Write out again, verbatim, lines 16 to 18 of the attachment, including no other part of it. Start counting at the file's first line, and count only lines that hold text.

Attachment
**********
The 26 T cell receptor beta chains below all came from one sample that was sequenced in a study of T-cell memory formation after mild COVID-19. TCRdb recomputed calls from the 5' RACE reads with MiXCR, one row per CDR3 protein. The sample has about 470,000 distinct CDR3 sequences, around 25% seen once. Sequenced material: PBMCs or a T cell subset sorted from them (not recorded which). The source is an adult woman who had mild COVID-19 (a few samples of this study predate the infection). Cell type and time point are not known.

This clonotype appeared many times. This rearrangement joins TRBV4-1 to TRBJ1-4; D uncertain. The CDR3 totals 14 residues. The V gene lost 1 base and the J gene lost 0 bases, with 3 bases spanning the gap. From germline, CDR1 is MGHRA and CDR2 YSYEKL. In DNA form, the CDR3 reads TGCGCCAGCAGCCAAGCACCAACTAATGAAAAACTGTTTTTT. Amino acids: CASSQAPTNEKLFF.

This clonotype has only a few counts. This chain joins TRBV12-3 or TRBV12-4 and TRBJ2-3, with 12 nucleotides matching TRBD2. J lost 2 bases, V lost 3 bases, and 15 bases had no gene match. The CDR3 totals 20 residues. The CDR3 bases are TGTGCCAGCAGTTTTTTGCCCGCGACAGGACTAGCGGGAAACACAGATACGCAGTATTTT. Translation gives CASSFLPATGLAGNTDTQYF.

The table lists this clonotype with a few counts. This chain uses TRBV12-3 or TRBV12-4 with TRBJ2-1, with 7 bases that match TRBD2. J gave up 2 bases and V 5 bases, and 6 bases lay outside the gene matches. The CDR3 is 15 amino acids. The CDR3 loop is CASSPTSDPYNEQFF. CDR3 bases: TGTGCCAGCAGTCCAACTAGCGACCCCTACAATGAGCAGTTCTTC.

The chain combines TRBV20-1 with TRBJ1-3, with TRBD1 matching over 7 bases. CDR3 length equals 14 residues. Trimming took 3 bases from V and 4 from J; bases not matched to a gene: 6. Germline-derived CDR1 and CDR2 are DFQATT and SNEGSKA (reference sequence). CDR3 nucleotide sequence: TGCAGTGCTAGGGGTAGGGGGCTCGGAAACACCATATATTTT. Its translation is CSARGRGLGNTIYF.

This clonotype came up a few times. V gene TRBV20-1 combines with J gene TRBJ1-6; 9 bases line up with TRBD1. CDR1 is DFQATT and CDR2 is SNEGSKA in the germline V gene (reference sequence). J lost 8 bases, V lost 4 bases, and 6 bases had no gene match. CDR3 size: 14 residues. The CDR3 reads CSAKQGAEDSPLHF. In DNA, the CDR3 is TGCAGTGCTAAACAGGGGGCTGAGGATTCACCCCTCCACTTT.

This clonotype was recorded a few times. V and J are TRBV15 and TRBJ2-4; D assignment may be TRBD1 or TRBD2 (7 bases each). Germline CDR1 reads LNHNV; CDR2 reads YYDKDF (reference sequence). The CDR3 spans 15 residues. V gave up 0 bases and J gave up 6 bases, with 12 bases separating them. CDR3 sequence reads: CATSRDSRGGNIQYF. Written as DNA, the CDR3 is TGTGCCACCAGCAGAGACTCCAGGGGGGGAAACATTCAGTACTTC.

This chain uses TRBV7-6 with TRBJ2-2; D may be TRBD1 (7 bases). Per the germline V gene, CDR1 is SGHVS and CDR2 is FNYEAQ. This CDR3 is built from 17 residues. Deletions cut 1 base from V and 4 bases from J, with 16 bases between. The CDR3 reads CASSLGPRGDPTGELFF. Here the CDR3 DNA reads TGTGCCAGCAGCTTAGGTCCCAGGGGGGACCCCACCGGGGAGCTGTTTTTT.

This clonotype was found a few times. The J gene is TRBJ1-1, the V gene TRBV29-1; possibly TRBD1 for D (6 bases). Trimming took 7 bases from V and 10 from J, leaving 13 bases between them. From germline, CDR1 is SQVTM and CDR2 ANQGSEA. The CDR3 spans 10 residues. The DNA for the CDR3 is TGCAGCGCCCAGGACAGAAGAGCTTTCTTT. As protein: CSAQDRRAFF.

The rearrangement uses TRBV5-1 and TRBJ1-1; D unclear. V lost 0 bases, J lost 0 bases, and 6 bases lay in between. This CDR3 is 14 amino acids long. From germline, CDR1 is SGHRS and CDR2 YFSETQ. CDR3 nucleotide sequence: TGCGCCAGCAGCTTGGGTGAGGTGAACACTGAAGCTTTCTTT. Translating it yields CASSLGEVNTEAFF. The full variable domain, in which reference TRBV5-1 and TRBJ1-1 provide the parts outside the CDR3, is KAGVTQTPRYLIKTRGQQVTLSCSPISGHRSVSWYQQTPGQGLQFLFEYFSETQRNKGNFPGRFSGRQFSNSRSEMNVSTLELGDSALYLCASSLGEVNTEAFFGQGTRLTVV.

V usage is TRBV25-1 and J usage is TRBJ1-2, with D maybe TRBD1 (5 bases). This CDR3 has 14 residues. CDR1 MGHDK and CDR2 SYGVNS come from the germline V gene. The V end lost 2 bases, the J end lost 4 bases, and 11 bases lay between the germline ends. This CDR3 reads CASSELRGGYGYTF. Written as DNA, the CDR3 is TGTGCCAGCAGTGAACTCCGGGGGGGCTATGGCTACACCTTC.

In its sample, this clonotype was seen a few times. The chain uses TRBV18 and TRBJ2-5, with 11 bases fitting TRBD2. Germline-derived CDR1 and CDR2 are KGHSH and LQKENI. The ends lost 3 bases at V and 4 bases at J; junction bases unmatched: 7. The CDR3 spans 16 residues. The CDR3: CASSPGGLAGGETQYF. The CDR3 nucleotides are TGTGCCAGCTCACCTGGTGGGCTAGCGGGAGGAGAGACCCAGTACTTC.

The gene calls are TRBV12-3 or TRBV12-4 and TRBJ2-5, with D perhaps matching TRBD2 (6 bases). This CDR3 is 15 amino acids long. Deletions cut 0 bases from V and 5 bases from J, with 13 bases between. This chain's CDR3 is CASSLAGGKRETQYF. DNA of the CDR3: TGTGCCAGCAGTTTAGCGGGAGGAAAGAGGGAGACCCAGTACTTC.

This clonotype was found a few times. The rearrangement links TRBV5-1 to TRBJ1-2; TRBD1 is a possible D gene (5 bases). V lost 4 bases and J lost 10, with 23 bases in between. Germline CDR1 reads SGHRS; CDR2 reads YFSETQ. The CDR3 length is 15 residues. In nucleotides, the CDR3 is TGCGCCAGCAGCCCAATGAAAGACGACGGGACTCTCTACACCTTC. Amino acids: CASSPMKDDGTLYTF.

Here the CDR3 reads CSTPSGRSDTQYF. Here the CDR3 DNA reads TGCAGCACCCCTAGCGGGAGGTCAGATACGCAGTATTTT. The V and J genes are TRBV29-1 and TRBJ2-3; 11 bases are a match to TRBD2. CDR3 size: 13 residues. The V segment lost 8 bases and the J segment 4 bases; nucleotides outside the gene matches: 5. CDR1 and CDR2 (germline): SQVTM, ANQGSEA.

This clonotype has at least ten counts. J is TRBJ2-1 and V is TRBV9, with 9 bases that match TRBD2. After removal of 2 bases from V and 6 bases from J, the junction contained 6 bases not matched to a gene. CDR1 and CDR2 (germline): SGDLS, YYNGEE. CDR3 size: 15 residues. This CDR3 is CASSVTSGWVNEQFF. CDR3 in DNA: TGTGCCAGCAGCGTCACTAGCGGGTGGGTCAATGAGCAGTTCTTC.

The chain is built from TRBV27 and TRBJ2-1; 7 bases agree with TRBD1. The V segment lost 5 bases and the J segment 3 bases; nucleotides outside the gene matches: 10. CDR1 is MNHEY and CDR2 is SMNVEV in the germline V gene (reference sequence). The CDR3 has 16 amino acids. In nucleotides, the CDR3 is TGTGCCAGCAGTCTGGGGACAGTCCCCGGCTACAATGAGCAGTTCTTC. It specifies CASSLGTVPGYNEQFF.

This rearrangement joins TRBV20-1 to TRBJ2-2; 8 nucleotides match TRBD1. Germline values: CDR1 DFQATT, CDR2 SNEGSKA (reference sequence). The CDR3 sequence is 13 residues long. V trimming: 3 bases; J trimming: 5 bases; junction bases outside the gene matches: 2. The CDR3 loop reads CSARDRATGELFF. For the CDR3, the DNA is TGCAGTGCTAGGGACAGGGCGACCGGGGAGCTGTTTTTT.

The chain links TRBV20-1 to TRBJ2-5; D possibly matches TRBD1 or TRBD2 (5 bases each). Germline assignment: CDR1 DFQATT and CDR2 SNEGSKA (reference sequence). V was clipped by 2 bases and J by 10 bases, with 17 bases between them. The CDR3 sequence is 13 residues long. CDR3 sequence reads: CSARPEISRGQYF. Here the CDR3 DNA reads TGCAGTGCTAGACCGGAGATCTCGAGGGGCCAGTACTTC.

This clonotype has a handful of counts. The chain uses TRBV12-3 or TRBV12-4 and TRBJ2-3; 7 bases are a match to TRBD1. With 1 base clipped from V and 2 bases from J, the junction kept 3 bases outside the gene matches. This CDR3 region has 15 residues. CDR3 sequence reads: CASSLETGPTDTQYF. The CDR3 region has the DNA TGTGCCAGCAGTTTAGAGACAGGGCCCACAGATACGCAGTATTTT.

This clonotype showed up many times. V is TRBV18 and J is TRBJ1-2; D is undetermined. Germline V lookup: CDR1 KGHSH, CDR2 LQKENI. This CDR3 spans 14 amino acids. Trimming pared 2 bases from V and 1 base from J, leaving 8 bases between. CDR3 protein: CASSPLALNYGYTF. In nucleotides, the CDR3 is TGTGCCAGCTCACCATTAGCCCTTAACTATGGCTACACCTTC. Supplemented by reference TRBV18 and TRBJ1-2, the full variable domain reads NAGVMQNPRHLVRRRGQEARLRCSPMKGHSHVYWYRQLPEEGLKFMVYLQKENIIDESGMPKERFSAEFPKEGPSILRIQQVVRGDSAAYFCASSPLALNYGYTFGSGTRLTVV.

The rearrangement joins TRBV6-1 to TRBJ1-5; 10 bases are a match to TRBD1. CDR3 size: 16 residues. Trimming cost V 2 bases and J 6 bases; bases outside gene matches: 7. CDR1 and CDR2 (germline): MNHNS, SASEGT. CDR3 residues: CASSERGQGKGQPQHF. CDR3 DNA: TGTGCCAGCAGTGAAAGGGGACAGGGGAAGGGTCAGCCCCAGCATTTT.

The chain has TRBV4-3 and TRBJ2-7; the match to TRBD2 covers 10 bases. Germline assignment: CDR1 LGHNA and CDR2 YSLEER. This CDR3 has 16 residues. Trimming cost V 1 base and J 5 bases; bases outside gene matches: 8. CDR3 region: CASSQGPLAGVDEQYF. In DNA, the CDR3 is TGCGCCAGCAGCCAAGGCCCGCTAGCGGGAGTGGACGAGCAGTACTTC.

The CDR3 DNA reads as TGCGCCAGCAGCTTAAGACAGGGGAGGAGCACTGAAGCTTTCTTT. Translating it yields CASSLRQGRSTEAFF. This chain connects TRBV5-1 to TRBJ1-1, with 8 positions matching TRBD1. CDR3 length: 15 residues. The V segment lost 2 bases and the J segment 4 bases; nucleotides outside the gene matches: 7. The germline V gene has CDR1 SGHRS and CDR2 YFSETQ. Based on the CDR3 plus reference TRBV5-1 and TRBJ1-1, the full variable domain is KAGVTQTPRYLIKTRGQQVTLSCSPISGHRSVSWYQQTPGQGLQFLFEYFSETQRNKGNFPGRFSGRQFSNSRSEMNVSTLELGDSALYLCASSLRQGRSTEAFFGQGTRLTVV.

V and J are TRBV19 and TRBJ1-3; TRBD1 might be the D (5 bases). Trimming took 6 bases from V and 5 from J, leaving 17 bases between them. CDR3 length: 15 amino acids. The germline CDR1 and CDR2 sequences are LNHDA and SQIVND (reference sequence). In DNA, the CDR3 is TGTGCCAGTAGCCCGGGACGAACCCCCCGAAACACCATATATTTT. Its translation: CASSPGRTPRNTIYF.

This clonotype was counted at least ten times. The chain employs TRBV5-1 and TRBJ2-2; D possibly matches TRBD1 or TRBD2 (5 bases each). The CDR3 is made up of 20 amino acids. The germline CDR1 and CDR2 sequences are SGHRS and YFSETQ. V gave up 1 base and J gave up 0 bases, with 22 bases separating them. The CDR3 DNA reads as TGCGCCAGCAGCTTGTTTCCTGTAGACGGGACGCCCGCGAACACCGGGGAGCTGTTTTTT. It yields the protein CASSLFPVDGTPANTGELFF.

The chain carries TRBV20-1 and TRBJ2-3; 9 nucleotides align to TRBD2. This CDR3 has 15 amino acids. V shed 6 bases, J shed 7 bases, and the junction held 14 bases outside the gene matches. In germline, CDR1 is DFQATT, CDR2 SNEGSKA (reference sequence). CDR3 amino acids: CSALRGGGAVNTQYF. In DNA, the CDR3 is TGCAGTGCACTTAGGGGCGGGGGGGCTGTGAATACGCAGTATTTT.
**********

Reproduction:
This clonotype has at least ten counts. J is TRBJ2-1 and V is TRBV9, with 9 bases that match TRBD2. After removal of 2 bases from V and 6 bases from J, the junction contained 6 bases not matched to a gene. CDR1 and CDR2 (germline): SGDLS, YYNGEE. CDR3 size: 15 residues. This CDR3 is CASSVTSGWVNEQFF. CDR3 in DNA: TGTGCCAGCAGCGTCACTAGCGGGTGGGTCAATGAGCAGTTCTTC.

The chain is built from TRBV27 and TRBJ2-1; 7 bases agree with TRBD1. The V segment lost 5 bases and the J segment 3 bases; nucleotides outside the gene matches: 10. CDR1 is MNHEY and CDR2 is SMNVEV in the germline V gene (reference sequence). The CDR3 has 16 amino acids. In nucleotides, the CDR3 is TGTGCCAGCAGTCTGGGGACAGTCCCCGGCTACAATGAGCAGTTCTTC. It specifies CASSLGTVPGYNEQFF.

This rearrangement joins TRBV20-1 to TRBJ2-2; 8 nucleotides match TRBD1. Germline values: CDR1 DFQATT, CDR2 SNEGSKA (reference sequence). The CDR3 sequence is 13 residues long. V trimming: 3 bases; J trimming: 5 bases; junction bases outside the gene matches: 2. The CDR3 loop reads CSARDRATGELFF. For the CDR3, the DNA is TGCAGTGCTAGGGACAGGGCGACCGGGGAGCTGTTTTTT.